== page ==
After announcing in September that two foreign contractors with local partners had bid for the rehabilitation of the existing sand-and-gravel runway at the ￼Taddy Bay Airport in Virgin Gorda, the BVI Airports Authority said earlier this month.
“The tender documents expressly state that BVI Airports Authority is not obligated to accept the highest or lowest — or for that matter any — offer made in response to its request for tender offers for the Virgin Gorda airport runway rehabilitation project,” BVIAA Chairman Bevis Sylvester told the Beacon in response to questions about a Nov. 3 press release announcing the re-tender.
“In the present case, BVIAA received two tender offers which the board, having reviewed and evaluated, was of the view that neither offer was acceptable and that it was therefore in the best interest of BVIAA to invite new tender offers for the project.”
The authority explained in the Nov. 3 press release that the rehabilitation will take place early next year during an airport closure, with “substantial completion” in May and runway grooving and final painting to
The specifications included in the re-tender notice differ slightly from the ones in the previous tender notice, which was issued in August. The major elements of the re-tendered project, according to last week’s press release, will be a common excavation of 8,000 cubic metres; runway grooving of 15,000 square metres; supply and placing of granular material of 6,500 cubic metres; placing of pavement line markings; and supply and placing of 5,000 tonnes of hot-mix asphalt.
The original tender notice issued in August specified a common excavation of 7,000 cubic metres; supply and placing of granular material of 6,000 cubic metres; and runway grooving of 13,000 square metres. The other specifications remained the same.
In September, the BVIAA announced that two foreign firms with local subcontractors had submitted proposals for the project.
Dexter Construction Company Limited of Nova Scotia, Canada, bid $9,464,001, according to the BVIAA. The company estimated that $3.9 million of its tender price would go to local sub-contractor EMCS Caribbean Limited.
Herzog Caribbean Limited of the Turks and Caicos Islands bid $6,991,399.64, and estimated that $600,000 of its tender would go to local sub-contractors including Guardian Surveying Services, the BVIAA stated.
Both companies appear to have related experience. In 2013, Dexter — which is part of a larger Canadian entity known as the Municipal Group of Companies and claims to be the largest civil contractor in Atlantic Canada — completed a renewal and reconstruction of the Halifax Stanfield International Airport runway, ac- cording to its website.
In 2017, Herzog completed a $20 million redevelopment of the South Caicos Airport, including the runway, terminal and other areas, in Turks and Caicos, according to its website and the newspaper TC Weekly.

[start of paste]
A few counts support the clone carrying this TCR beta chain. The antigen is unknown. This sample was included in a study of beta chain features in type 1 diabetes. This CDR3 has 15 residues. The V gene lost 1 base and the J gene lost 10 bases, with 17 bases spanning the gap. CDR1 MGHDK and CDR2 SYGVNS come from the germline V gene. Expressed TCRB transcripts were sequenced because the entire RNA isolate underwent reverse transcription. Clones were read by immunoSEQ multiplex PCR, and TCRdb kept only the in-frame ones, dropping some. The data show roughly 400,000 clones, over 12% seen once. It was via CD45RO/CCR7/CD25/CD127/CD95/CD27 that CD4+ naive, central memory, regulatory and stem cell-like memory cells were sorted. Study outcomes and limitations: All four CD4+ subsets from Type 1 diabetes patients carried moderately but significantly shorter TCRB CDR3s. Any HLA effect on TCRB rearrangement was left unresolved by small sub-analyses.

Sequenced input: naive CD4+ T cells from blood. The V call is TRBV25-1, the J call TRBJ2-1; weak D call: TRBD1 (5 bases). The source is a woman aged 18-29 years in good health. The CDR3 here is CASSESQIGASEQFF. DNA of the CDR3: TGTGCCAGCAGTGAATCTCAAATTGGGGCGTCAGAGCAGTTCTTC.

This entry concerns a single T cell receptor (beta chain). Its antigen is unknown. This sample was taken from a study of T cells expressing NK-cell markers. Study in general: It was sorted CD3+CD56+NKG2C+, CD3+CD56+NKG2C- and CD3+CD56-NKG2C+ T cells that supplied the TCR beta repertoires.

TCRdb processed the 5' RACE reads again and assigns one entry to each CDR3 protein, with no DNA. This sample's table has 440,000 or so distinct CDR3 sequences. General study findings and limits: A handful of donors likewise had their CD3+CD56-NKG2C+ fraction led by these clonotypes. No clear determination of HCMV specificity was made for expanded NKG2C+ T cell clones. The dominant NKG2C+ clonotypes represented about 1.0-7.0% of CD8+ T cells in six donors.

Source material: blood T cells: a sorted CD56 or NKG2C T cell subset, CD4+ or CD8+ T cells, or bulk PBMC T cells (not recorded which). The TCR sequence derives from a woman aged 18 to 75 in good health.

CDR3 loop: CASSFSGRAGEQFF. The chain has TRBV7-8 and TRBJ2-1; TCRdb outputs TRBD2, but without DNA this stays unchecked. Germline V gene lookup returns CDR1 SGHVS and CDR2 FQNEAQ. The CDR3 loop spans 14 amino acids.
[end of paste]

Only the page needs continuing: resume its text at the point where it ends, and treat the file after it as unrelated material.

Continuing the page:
The Beacon contacted EMCS, Dexter and Herzog for
comment, but they did not immediately respond. Guardian Surveying Services could not be reached.
According to last week’s press release, packages for the re-tender were made available Nov. 4, and can be obtained by contacting BVIAA Deputy Managing Director Luce Hodge-Smith by email at email@example.com.
To visit the site, bidders must contact Ms. Hodge- Smith by next Tuesday. The tender will be open for bidding for approximately five weeks, the authority stated, adding that more information would be provided in the tender documents.
The tender will also require a bid bond or certified cheque equal to five percent of the tender price; a consent of surety or agreement to bond for 100 percent of the proposed contract value; and a labour and materials bond for 100 percent of the proposed contract value.
The previous tender required a bid bond or certified cheque for 10 percent of the tender price, and a consent of surety or agreement to bond for 50 percent of the proposed contract value. The required labour and materials bond remains the same.
The evaluation process will consider bidders’ experience in similar projects; proposed equipment and other resources; project team experience; proposed use of local sub-contractors and resources; work programme and schedule; and understanding of the project, the re-tender notice stated.
In a statement to the House of Assembly in February, Premier Andrew Fahie said the paving “will expand the scope of aircraft that currently use the aerodrome, which could make flights from the [United States] mainland to Virgin Gorda a reality.”
At the time, he added that Mr. Sylvester and representatives from the BVI Tourist Board were meeting with “two airlines currently operating in the territory to ascertain which additional routes can be had as a result of the runway being paved.”
In the September press release, Mr. Sylvester described the project as “yet another key initiative of the Andrew Fahie-led government of the Virgin Islands to both build economic resiliency throughout the entire [VI], as well as jump-start local infrastructure projects to assist in offsetting the economic downturn resulting from the Covid-19 virus.”
The September release added that the project is expected to contribute “millions of dollars to the local Virgin Gorda economy both during and after the construction, as the newly paved runway will enable larger planes to operate with greater safety and frequency to the island.”